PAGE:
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Gartner's Magic Quadrant for x86 Server Virtualization Infrastructure

July 30, 2015

It is not that often that Gartner Group releases a ton of detail about its magic quadrants. For that reason alone, the availability of the Magic Quadrant report on x86 server virtualization infrastructure for 2015, by analysts Thomas J. Bittman, Philip Dawson and Michael Warrilow, is a great read for all of us who follow data center infrastructure transformation. 

Without further suspense, below is the latest Magic Quadrant for x86 server virtualization infrastructure.

There are no surprises here. VMware and Microsoft continue to occupy the coveted upper right hand corner for a host of reasons including VMware’s market dominance which is why even such household names as Citrix, Huawei, Odin, Oracle, and Red Hat are “niche players.”

I will not spoil the fun of the authors’ views regarding strengths and weaknesses—as enumerated in the report—except to pull out a few choice observations. For example, Gartner points out that: “About 75 percent of x86 architecture workloads have been virtualized on servers. The vast majority are virtualized in virtual machines, but containers are rejuvenating as a virtualization option, driven by easy-to-use developer frameworks, container standards, microservice application demands and cloud computing in general.” This means that on the horizon is deployment of a hybrid cloud, further containerization and the increasing importance of open source solutions as enterprise IT departments look to less expensive alternatives and choose the wisdom of the crowd and their own expertise to customize things. 

In fact, in regard to open source software and as a caveat on the Magic Quadrant, Gartner cautions that:

Magic Quadrants are used to evaluate the commercial sales execution, vision, marketing and support of products within markets, which excludes evaluation of full open-source software (OSS). The x86 server virtualization infrastructure Magic Quadrant includes only commercial-vendor-based offerings, and it does not include individual positions and evaluations for OSS projects, such as Xen, KVM, OpenVZ or LXC. We estimate that approximately 25% of the virtualization VMs and containers are based on a full open-source acquisition and support process, often customized by the user.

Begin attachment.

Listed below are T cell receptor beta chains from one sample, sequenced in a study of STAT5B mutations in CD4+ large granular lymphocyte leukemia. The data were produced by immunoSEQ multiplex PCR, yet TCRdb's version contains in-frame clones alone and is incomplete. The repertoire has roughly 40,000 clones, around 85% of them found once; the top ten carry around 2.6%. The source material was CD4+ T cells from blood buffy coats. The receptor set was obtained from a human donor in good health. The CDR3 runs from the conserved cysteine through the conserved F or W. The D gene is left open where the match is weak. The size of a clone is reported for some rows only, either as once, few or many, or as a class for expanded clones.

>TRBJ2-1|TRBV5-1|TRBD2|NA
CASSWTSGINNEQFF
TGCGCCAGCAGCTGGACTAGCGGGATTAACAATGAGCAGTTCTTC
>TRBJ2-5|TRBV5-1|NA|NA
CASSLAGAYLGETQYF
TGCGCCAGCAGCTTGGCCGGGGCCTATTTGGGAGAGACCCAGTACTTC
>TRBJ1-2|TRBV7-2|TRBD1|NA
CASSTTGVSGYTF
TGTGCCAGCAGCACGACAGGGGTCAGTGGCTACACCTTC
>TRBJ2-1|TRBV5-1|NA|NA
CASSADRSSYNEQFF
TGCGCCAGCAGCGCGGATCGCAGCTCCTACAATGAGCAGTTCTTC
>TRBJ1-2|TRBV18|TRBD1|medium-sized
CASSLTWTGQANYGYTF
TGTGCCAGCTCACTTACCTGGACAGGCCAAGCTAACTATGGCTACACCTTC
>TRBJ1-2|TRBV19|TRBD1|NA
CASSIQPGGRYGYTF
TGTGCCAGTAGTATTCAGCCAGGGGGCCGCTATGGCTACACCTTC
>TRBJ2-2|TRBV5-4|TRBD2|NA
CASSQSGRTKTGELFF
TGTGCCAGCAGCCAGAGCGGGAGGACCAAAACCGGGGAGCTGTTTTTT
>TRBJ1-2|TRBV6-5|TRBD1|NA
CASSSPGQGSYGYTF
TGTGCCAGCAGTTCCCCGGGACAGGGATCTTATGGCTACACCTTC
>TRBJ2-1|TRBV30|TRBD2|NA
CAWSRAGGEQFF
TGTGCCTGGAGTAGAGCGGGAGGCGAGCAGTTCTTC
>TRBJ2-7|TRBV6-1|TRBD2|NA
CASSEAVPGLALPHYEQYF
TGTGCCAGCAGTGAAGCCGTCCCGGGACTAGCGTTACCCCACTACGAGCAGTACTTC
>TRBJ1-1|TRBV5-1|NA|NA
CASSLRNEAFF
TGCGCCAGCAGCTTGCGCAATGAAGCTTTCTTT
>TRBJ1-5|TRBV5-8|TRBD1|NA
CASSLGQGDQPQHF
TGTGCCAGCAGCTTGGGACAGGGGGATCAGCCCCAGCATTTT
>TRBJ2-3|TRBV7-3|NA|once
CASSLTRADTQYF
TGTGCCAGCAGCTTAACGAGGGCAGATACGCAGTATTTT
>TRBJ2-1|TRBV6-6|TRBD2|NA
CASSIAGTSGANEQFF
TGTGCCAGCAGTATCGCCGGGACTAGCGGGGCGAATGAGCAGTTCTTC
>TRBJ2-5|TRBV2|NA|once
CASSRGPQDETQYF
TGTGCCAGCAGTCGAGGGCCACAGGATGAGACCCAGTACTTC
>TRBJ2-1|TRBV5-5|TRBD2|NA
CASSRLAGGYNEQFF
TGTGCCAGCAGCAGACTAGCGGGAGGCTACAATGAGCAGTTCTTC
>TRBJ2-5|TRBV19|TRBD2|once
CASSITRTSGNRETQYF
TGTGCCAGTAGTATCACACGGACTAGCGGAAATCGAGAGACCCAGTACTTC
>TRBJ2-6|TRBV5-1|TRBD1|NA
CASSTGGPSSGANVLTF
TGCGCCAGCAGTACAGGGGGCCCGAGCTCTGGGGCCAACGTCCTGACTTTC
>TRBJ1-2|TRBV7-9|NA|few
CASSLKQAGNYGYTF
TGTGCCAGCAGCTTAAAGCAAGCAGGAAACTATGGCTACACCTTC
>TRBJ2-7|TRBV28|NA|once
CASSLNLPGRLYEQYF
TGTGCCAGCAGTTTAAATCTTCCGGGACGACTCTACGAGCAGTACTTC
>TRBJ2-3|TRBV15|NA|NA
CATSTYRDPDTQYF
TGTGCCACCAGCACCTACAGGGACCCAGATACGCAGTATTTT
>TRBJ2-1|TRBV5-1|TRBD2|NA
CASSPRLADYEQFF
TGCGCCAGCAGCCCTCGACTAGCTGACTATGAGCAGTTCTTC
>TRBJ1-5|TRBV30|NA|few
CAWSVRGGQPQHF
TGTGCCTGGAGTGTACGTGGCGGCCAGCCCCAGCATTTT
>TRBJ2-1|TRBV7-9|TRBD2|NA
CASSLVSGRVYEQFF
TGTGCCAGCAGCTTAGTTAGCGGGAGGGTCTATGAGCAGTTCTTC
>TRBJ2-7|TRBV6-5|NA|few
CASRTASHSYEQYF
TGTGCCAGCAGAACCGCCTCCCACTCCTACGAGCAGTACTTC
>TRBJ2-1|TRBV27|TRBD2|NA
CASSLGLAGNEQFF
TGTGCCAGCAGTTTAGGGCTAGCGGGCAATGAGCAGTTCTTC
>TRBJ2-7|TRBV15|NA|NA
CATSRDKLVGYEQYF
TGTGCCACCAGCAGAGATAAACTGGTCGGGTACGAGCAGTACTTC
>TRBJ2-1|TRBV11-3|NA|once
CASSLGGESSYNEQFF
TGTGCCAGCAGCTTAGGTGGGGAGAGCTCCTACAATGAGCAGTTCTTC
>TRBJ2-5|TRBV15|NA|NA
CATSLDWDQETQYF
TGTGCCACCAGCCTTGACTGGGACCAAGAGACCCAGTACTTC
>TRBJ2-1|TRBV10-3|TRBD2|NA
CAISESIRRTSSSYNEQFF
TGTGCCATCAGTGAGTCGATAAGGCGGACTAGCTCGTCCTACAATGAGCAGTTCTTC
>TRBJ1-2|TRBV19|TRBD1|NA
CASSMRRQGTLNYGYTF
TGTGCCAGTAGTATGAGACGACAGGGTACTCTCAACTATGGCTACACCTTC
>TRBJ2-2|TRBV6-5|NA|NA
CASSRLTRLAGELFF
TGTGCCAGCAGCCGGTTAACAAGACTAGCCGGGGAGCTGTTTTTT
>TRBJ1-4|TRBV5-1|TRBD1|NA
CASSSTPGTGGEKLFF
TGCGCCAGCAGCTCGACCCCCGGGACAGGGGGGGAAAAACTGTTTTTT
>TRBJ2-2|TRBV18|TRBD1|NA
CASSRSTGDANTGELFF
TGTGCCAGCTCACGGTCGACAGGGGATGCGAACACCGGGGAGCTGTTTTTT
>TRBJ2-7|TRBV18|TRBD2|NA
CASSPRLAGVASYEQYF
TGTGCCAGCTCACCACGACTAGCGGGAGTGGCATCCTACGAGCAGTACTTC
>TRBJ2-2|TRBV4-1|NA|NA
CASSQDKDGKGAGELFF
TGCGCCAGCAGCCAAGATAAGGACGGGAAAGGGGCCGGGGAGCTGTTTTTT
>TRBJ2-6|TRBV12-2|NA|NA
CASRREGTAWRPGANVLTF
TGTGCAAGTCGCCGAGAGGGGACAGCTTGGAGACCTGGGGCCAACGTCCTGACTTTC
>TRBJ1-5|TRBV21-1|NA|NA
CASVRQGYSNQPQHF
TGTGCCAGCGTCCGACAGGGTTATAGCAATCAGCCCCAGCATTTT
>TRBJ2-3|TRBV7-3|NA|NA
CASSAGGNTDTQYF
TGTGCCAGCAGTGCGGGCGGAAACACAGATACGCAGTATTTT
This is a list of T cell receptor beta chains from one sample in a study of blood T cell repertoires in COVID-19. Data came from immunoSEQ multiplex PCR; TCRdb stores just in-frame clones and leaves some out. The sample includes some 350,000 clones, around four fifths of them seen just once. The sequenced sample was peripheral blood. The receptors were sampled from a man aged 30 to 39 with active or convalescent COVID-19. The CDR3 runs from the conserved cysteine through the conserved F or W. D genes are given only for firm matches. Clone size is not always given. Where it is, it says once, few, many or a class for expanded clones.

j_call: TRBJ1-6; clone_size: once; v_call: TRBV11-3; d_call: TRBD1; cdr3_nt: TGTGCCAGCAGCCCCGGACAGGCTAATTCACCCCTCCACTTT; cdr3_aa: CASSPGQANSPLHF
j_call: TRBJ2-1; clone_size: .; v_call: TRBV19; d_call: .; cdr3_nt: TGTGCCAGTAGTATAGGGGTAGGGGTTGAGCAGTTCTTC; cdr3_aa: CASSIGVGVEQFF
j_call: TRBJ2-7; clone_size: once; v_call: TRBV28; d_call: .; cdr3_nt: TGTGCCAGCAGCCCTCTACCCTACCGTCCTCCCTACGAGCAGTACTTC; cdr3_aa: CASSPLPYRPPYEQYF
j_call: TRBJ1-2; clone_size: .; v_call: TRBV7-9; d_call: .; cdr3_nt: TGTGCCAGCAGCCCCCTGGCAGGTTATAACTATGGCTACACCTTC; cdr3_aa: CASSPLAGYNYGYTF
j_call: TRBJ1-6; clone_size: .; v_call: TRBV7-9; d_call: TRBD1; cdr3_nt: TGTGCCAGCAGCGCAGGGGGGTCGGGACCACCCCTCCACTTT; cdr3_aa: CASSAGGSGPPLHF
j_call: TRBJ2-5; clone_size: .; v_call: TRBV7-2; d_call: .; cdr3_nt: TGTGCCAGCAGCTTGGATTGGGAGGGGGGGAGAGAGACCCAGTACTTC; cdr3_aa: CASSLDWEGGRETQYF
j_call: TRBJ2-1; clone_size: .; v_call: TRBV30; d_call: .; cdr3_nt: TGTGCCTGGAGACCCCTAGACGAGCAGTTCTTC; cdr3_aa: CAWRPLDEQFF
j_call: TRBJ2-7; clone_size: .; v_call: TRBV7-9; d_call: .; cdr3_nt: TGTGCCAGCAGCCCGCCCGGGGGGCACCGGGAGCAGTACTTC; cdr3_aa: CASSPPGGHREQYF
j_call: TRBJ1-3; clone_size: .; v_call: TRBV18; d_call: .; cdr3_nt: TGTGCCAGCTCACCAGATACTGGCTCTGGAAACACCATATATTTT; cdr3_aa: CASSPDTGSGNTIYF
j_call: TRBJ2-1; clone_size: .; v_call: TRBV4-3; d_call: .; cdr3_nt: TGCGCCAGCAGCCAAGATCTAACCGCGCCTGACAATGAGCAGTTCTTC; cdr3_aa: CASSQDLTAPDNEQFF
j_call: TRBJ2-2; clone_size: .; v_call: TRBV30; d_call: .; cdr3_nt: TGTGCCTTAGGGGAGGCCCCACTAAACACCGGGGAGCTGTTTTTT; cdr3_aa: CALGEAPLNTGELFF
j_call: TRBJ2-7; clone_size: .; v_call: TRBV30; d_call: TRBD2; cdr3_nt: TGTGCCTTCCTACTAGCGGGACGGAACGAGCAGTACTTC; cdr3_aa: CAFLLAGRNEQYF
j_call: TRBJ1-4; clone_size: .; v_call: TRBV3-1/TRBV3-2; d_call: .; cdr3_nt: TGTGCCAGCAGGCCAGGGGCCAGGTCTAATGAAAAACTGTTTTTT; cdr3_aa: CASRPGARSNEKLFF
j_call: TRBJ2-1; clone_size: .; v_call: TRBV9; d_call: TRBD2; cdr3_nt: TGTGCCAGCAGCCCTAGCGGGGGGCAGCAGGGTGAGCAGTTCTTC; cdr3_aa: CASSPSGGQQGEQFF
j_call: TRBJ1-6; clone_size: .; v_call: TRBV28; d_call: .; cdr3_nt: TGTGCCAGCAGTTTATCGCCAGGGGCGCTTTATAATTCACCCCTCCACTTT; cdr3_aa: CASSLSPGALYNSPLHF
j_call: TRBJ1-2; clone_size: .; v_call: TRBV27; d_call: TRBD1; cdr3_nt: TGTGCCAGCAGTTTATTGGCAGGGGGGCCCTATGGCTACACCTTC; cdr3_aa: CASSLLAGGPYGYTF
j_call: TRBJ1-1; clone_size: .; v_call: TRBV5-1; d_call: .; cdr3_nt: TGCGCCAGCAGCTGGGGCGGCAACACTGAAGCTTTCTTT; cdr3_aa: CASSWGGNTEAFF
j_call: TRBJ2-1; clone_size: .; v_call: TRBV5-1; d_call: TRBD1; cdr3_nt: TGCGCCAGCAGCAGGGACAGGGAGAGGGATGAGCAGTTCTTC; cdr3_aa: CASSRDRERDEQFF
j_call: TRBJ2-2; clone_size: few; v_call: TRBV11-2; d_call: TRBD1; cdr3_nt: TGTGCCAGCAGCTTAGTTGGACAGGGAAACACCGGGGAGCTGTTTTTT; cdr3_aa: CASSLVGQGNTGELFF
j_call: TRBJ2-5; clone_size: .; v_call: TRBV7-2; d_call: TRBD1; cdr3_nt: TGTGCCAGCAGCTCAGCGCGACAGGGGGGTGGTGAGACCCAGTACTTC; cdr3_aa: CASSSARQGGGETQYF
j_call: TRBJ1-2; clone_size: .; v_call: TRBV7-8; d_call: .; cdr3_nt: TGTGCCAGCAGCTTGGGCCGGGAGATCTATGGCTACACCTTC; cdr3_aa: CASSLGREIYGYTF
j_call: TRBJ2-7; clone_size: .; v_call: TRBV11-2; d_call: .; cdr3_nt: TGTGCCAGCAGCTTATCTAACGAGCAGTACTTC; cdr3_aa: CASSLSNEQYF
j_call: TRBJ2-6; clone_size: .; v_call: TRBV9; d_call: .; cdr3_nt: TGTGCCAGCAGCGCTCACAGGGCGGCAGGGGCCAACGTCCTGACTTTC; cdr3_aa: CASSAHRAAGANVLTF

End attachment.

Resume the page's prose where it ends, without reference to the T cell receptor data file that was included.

The authors also point out that while Cloud service providers like AWS and Google have the resources to fully leverage open source solutions, enterprises looking to emulate this better have the resources to do it right since getting it done incorrectly or poorly has significant consequences and costs.

Image via Shutterstock

The net of all of this is that all of the vendors in the space, even those who have embraced open source, have a lot to think about as the data centers continue to become more virtualized in terms of their competitiveness. That said, however, it is also important to remember that Magic Quadrants are snap shots in time. Realities are, as Gartner itself concludes, most enterprises are both heavily virtualized and heavily invested in their solutions providers. In short, data center customers rightfully are looking at which workloads to virtualize, how, when, where and why and by whom. 

Therefore, despite the dynamics in the market we are looking at the emergence of alternatives, and this is a market undergoing evolutionary and not necessarily revolutionary change. While the future of the data center is likely to be one characterized by a move now to hybrid clouds and containerization, like good wine these changes will take time. If nothing else, as food for thought putting this one on your “must read” list is certainly recommended. 

Edited by Dominick Sorrentino

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